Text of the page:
“Hello” is a word that doesn’t have a direct translation in Hmong, the language spoken by certain groups of Chinese refugees who resettled in Northern Laos, Thailand, and Vietnam starting in the 1800s. Instead, a more common greeting among Hmong speakers is the saying “noj qaab nyob zoo,” which means “eat well, live well.”
When nonprofit development director La Vang-Herr relocated to the Portland area from Wisconsin three years ago, she found it difficult to carry out that phrase. She scoured Asian markets to find specialty mustard greens and lemongrass-heavy pork sausages—foods she grew up eating in her tight-knit community in Milwaukee, a city whose Hmong residents total about 12,000—without success. And despite our metro area’s Hmong population of around 2,500, and an increasingly diverse restaurant roster, there wasn’t a single Hmong food spot in Portland—or anywhere she could find in Oregon or Washington, for that matter.
That changed last September when Vang-Herr opened what may be the first Hmong food truck in the Pacific Northwest, in the parking lot behind a Little Caesars in Aloha. Dubbed @La’s, it’s a place to score handmade Hmong sausages, redolent with ginger, Hmong peppers, and kaffir lime, among other Hmong specialties. Vang-Herr thinks she’s the only artisan Hmong sausage maker bringing her goods to the mainstream market in the region—and maybe the only female one in America. The preparation of Hmong sausages has “always been a man thing,” says Vang-Herr, who was born in a refugee camp in Thailand and immigrated to the US with her family when she was three. So each bite of the juicy, porky delights doubles as her way to show Hmong girls and women that they too can buck traditional Hmong culture.
But it’s not just sausages: The 42-year-old says this is only the beginning of her “Hmong food movement.” It was actually a tartare that spurred her to action. Back in 2016, Vang-Herr was at a popular downtown restaurant (which she says she won’t name) with her husband and another Hmong couple. They were all thrilled to see “Hmong beef tartare” as one of the nightly specials. After the first bite, it was clear the meat tipped toward the Vietnamese pho spice cabinet; there was no trace of the distinct toasted sticky rice seasoning associated with traditional Hmong beef larb. Vang-Herr remembers saying to herself: “If anyone is going to screw up making Hmong beef tartare, it’s going to be me.”
She opened her food cart less than a year later, crafting a short roster of Hmong classics, which typically lean on aromatics like ginger, lemongrass, and cilantro in soups and stir-fries loaded with vegetables and chicken. “I was determined to make Hmong food just as awesome and as sexy as Thai food, or Vietnamese pho, or the banh mi sandwiches that you see all over the place,” Vang-Herr explains. She courted the approval of local Hmong residents, who she knew would judge her food “based on how their mothers made it.” Her creative interpretations of Hmong staples passed muster, including her twice-cooked pork ribs.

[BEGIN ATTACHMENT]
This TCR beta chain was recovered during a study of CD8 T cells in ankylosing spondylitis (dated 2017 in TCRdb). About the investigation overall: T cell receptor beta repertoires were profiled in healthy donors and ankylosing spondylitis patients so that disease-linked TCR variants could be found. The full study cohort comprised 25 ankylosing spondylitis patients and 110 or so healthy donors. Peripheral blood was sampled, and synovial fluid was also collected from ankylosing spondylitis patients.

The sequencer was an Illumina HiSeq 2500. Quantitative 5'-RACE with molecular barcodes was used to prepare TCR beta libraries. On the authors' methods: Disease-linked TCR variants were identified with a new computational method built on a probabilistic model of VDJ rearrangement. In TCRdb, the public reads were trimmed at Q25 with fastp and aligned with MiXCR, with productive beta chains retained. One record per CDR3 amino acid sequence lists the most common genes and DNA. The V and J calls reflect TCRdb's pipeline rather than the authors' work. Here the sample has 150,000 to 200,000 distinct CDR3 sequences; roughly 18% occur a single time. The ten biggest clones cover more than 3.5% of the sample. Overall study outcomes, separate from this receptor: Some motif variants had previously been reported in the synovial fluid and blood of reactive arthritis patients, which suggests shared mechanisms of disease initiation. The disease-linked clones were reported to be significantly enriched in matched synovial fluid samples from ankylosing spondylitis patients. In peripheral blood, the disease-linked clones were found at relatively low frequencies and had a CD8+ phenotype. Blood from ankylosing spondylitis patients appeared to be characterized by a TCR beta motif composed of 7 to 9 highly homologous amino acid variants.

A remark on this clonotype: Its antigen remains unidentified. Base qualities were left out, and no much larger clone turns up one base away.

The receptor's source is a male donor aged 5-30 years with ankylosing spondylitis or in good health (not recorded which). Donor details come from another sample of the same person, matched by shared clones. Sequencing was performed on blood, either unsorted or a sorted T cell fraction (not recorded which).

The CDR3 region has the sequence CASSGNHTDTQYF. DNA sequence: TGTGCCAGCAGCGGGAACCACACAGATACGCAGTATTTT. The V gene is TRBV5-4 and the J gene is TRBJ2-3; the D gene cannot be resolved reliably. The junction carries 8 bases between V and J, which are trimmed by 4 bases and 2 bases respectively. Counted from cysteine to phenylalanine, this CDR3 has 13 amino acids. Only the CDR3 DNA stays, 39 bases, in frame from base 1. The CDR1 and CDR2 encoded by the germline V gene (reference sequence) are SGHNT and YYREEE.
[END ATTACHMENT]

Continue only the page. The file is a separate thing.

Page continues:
Vang-Herr, who calls herself a “chicken mama,” personally raises the Thai and Burmese chickens used in her Hmong chicken and rice dish on her farm in Hillsboro (although her three pet cluckers, Matilda, Titan, and Covfefe, are strictly off-limits for consumption). Her husband, Steve, a field service engineer at Intel, debones chickens every day after work. For another dish, her crispy “phat wings,” Vang-Herr hand-stuffs store-bought chicken wings with ground turkey and pork, bean thread noodles, Chinese mushrooms, and shredded carrots to create an irresistible, truly “fat” wing. They explode with an assortment of clashing-yet-complementary flavors and textures. Vang-Herr says even Hmong diners from Seattle are making the drive down to try her food, especially her sausages—often served with super-soft sticky rice she makes using a technique her mom taught her.
The food cart, she says, is just the beginning: Eventually, Vang-Herr wants to open a “hip and artsy” commercial kitchen, market, and cultural hub where she can teach cooking classes, display Hmong artifacts like traditional embroidery, and bring in national speakers to talk about Hmong culture. The group has a long history of fleeing persecution (or “not bowing down to outside rule,” as Vang-Herr puts it), first from the Chinese Han in the 1800s and then from Communist ruling forces in the late 1970s. Today, Hmong are scattered around the world, but predominantly reside in Southeast Asia and Western countries.
The commercial kitchen Vang-Herr hopes to open someday would also function as a deli storefront with whole roasted pigs and grilled fish on display, and a market offering Hmong go-tos from her farm like mustard greens, Hmong cucumbers, and purple beans. Vang-Herr hopes such a place could help the Hmong population plant deeper roots in the Pacific Northwest.
“People don’t know anything about us,” she says. “But that’s the thing, we gotta tell our story, and that’s what I’m doing.”